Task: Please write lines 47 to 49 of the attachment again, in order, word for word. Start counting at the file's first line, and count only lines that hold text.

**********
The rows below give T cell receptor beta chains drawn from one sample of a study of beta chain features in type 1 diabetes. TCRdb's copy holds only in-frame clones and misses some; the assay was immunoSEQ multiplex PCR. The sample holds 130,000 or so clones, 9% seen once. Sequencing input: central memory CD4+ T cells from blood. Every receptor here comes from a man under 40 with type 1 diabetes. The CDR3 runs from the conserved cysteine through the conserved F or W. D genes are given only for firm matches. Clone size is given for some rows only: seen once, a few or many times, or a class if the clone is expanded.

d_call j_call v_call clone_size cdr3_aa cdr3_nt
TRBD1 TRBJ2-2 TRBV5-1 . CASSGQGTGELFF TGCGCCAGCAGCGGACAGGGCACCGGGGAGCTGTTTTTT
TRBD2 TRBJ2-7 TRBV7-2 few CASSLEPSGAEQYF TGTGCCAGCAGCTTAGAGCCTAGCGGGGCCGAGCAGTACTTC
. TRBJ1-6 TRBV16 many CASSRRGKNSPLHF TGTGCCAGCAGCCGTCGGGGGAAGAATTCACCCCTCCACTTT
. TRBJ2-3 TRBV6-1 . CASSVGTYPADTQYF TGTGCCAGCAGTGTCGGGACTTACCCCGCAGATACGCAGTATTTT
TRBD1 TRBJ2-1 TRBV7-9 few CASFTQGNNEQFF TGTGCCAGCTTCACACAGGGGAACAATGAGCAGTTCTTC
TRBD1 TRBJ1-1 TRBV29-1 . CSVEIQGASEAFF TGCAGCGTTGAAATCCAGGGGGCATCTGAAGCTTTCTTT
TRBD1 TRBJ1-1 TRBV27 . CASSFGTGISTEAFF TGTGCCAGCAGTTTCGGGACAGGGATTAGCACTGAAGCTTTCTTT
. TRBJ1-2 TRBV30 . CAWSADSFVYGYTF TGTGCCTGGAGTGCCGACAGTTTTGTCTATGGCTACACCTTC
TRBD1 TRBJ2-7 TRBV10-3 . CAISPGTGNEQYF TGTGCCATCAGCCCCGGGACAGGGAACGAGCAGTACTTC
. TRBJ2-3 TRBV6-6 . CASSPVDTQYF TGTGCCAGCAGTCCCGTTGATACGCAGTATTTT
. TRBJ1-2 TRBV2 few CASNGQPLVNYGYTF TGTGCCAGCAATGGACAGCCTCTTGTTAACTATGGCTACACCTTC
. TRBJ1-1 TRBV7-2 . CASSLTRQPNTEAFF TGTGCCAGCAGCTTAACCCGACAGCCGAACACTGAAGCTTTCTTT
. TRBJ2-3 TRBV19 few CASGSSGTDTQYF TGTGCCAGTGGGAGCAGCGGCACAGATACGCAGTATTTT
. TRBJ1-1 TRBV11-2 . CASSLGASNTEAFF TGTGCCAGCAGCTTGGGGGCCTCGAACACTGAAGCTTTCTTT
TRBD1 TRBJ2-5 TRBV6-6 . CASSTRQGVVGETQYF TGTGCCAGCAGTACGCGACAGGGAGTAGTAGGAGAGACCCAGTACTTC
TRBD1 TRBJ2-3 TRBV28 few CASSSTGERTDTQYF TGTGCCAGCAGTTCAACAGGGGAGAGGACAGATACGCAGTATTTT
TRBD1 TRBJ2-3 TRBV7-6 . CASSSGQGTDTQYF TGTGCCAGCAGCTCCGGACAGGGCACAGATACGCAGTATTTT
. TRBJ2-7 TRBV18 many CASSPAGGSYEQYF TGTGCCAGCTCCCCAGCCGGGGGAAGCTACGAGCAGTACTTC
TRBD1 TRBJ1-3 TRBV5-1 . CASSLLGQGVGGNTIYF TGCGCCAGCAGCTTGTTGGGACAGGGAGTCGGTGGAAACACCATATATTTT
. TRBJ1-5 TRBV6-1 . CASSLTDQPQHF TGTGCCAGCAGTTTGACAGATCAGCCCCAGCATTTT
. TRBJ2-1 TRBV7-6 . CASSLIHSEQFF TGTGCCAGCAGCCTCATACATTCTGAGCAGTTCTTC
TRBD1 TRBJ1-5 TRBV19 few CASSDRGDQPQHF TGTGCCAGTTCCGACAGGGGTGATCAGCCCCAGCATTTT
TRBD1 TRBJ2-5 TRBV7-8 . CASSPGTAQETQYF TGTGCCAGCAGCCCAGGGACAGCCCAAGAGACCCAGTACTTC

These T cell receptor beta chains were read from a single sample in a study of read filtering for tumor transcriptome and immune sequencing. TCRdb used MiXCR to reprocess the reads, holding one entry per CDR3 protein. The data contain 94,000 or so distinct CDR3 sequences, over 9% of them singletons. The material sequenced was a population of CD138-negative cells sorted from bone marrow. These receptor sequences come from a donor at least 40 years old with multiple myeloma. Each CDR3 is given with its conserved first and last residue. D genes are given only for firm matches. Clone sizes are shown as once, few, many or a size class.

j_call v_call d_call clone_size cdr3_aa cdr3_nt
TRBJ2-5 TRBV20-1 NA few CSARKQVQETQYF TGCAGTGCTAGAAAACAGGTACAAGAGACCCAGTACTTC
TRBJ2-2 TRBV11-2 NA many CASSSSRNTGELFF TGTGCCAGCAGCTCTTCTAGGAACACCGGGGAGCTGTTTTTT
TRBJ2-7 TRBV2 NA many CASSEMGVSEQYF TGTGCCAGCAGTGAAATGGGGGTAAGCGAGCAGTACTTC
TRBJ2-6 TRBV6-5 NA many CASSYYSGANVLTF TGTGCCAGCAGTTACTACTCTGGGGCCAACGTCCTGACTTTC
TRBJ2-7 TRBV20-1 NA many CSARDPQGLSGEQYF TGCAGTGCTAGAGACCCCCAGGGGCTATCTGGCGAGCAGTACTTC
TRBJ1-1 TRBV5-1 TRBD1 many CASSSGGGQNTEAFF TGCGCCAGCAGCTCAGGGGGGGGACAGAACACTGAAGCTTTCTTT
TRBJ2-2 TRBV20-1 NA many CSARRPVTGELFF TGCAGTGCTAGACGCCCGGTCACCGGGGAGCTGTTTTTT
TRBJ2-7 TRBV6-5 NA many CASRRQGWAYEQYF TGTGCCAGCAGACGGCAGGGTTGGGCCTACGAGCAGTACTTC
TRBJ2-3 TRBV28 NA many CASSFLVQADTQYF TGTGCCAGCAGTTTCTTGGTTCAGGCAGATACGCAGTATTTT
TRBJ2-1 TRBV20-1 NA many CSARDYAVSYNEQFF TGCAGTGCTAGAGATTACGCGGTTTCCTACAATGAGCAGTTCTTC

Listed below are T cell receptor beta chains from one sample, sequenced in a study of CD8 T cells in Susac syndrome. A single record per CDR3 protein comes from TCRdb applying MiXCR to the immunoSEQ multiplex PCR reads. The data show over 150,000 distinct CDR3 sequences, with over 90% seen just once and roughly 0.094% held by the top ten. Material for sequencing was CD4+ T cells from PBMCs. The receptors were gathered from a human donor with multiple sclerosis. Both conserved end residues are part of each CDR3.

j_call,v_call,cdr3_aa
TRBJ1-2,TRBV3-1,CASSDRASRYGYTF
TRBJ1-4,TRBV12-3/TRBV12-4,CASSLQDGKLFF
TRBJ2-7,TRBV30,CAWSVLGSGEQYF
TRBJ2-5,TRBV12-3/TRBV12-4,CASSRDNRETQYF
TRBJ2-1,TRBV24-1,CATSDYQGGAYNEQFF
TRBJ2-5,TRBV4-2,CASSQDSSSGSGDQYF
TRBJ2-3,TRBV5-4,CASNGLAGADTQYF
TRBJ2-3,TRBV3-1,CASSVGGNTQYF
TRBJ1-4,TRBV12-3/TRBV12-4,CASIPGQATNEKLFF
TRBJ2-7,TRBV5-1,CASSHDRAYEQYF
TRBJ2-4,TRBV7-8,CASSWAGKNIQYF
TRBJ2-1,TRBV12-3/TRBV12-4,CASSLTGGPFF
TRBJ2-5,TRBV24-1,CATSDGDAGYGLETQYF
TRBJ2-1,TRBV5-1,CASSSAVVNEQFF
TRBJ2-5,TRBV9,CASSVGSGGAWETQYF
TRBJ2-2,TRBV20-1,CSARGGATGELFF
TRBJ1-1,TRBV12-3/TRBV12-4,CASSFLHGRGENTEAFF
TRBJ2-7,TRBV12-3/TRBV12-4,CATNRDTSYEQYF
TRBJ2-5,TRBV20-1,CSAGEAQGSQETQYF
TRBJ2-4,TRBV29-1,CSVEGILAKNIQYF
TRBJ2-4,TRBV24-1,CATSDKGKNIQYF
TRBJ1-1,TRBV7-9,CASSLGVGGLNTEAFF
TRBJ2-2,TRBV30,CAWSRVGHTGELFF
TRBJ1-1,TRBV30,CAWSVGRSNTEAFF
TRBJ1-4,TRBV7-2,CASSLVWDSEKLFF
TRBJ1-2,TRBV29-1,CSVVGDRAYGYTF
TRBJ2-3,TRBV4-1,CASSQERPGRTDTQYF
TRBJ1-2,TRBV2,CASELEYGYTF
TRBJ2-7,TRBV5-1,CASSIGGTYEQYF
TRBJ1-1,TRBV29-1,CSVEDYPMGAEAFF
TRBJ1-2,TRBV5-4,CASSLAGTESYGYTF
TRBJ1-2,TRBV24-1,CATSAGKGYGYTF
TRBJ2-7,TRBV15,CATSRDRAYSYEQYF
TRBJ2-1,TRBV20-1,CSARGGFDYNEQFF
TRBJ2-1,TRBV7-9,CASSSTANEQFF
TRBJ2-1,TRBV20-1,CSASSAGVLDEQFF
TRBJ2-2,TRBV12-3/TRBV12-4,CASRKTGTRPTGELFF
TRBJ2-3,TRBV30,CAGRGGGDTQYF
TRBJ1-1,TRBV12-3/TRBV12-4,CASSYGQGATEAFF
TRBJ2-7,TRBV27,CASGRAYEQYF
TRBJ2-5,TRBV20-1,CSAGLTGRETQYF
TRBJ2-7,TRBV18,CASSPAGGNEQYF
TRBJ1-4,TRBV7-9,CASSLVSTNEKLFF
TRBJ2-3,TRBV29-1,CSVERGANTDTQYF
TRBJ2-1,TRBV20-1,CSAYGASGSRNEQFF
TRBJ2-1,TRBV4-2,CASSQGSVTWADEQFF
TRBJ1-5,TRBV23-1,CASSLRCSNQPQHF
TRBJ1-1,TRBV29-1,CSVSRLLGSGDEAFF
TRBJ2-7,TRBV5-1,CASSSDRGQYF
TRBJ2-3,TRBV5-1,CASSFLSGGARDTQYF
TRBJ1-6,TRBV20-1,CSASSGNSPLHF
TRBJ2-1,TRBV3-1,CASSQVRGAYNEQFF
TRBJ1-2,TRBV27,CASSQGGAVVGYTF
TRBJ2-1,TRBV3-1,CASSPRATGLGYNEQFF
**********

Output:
TRBJ2-3,TRBV3-1,CASSVGGNTQYF
TRBJ1-4,TRBV12-3/TRBV12-4,CASIPGQATNEKLFF
TRBJ2-7,TRBV5-1,CASSHDRAYEQYF